In 2010, the riskiest industry for wage and salary earners was transportation and storage. In this industry the risk of death at work was 4.6 (for men 5.9) per 100,000 insured wage and salary earners. The second most risky industry for wage and salary earners was construction. In this industry the risk of death at work was 4.6 (for men 5.1) per 100,000 insured wage and salary earners.

Table 13. Farmer’s fatal accidents at work compared with wage and salary earner’s fatal accidents in high risk industries per 100,000 farmers or wage and salary earners in 2009–2010 1)

  2008 2009
Total Males Total Males
Farmers 4,8 5,5 7,5 9,4
Wage and salary earners 1,2 2,1 1,6 3,0
   Manufacturing 0,3 0,4 2,3 3,2
   Construction 4,5 5,0 4,6 5,1
   Transportation and storage 4,7 4,1 4,6 5,9
1) The data by industry are based on the revised Standard Industrial Classification TOL 2008 which was adopted in the Statistics on Accidents at Work in the statistical reference year 2008. The data classified by the revised industrial classification are not comparable with those produced by its predecessor TOL 2002 (this applies to data from reference year 2007 and prior to it)

Farmers’ accidents at work decreased

The changes in the numbers of farmers are also visible in the numbers of accidents at work. In 2010, MELA paid compensation for 4,555 occupational accidents of farmers. The figure is around 180 cases lower than in the previous year. There were a total of 3,898 occupational accidents leading to disability of at least four days, while in the previous year the respective figure was 4,045 (-3.6%). The number of farmers’ accidents at work has been falling during the past ten years, the year 2005 excluded (Figure 11). The accident peak in 2005 could in part be the result of the introduction of the full-cost responsibility system of patient care that year.

Figure 11. Farmers’ non-fatal accidents at work resulting in at least 4 days’ absence in 2000–2010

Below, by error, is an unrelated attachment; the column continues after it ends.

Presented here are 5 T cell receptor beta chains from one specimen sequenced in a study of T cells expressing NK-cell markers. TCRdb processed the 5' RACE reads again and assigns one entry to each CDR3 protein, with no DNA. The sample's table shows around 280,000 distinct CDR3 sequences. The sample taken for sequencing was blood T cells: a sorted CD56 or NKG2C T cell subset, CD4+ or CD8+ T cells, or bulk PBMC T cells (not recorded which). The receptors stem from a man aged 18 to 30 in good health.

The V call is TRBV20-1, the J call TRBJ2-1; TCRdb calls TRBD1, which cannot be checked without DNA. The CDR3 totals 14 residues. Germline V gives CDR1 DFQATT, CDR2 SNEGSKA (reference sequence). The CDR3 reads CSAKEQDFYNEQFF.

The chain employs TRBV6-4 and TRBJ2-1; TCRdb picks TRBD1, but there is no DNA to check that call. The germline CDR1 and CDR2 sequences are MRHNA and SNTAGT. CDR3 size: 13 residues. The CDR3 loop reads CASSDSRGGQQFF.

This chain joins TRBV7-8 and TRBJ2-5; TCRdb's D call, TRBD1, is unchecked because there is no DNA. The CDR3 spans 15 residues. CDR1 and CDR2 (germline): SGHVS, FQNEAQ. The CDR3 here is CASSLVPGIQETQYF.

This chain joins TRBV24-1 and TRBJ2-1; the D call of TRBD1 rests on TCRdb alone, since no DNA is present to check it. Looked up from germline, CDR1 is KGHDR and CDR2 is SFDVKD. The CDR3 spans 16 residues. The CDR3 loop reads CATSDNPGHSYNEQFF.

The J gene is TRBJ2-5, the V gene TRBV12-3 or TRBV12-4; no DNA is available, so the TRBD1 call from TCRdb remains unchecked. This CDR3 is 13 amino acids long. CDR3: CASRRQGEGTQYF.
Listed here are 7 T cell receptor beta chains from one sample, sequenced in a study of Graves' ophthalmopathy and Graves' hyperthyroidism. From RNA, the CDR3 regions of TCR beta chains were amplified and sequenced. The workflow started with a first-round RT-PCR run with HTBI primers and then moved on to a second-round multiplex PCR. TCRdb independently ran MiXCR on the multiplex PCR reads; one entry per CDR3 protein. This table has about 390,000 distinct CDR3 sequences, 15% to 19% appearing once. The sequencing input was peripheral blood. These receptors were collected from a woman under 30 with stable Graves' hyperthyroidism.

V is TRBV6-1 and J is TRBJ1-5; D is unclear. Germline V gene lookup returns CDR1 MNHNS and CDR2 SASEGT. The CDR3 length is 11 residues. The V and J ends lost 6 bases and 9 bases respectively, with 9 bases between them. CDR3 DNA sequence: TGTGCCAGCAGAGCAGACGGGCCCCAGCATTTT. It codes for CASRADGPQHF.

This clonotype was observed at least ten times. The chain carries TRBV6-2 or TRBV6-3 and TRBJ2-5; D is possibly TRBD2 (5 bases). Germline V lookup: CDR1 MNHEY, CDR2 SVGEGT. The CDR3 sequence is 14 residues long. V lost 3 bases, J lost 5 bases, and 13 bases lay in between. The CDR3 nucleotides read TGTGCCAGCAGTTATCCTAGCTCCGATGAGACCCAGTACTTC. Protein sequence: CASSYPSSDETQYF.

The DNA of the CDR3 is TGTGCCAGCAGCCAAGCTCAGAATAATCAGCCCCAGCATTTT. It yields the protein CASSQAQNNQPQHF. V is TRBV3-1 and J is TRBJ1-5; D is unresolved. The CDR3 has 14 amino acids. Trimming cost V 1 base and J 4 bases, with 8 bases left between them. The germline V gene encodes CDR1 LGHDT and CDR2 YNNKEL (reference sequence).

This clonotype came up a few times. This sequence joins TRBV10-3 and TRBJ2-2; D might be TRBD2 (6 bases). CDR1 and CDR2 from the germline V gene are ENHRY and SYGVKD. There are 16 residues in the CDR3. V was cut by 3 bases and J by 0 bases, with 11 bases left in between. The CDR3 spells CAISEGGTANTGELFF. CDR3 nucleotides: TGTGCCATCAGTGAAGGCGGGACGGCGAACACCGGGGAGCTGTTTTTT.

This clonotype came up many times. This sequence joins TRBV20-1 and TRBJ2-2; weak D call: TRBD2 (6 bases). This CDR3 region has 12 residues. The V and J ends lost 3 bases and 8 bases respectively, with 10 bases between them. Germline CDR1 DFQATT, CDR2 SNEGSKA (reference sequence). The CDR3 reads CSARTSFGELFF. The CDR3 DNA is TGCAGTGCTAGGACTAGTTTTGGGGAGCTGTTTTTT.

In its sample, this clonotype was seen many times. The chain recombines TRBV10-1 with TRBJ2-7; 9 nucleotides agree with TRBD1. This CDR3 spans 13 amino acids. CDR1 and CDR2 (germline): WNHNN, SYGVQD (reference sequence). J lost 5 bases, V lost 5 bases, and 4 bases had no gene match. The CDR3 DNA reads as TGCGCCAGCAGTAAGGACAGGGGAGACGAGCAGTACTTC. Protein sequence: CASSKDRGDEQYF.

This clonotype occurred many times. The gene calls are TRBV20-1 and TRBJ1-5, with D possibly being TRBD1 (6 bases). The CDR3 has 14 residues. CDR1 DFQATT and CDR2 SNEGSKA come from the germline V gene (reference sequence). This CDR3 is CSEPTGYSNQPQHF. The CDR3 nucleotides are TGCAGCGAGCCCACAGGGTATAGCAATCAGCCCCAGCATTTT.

Figure 11. Farmers’ non-fatal accidents at work resulting in at least 4 days’ absence in 2000–2010

Among farmers, the proportion of minor accidents at work resulting in disability of less than four days has stayed roughly unchanged in recent years at around 15 per cent of all compensated accidents. Nearly every third (32.0%) accident at work was a so-called serious accident, i.e. caused disability lasting longer than one month. In the following, the focus will be on those accidents at work that resulted in absence of at least four days from work.

Farmers’ risk of accidents increases with age

In 2010, there were 4,882 accidents at work per 100,000 insured farmers, which is almost as many (-0.3%) as in 2009 (4,897). However, farmers’ risk of accidents is still clearly higher than that of wage and salary earners and distinctly higher for men than for women: men had 5,605 and women 3,443 accidents at work per 100,000 insured farmers (Figure 12). The difference between the genders is partly explained by the fact that in farming men conventionally do the kind of work in which accidents are common. Such work includes e.g. construction work and tasks related to the use and maintenance of machinery and equipment.

Figure 12. Farmers’ accident at work per 100,000 insured by gender and age in 2010

Figure 12. Farmers’ accident at work per 100,000 insured by gender and age in 2010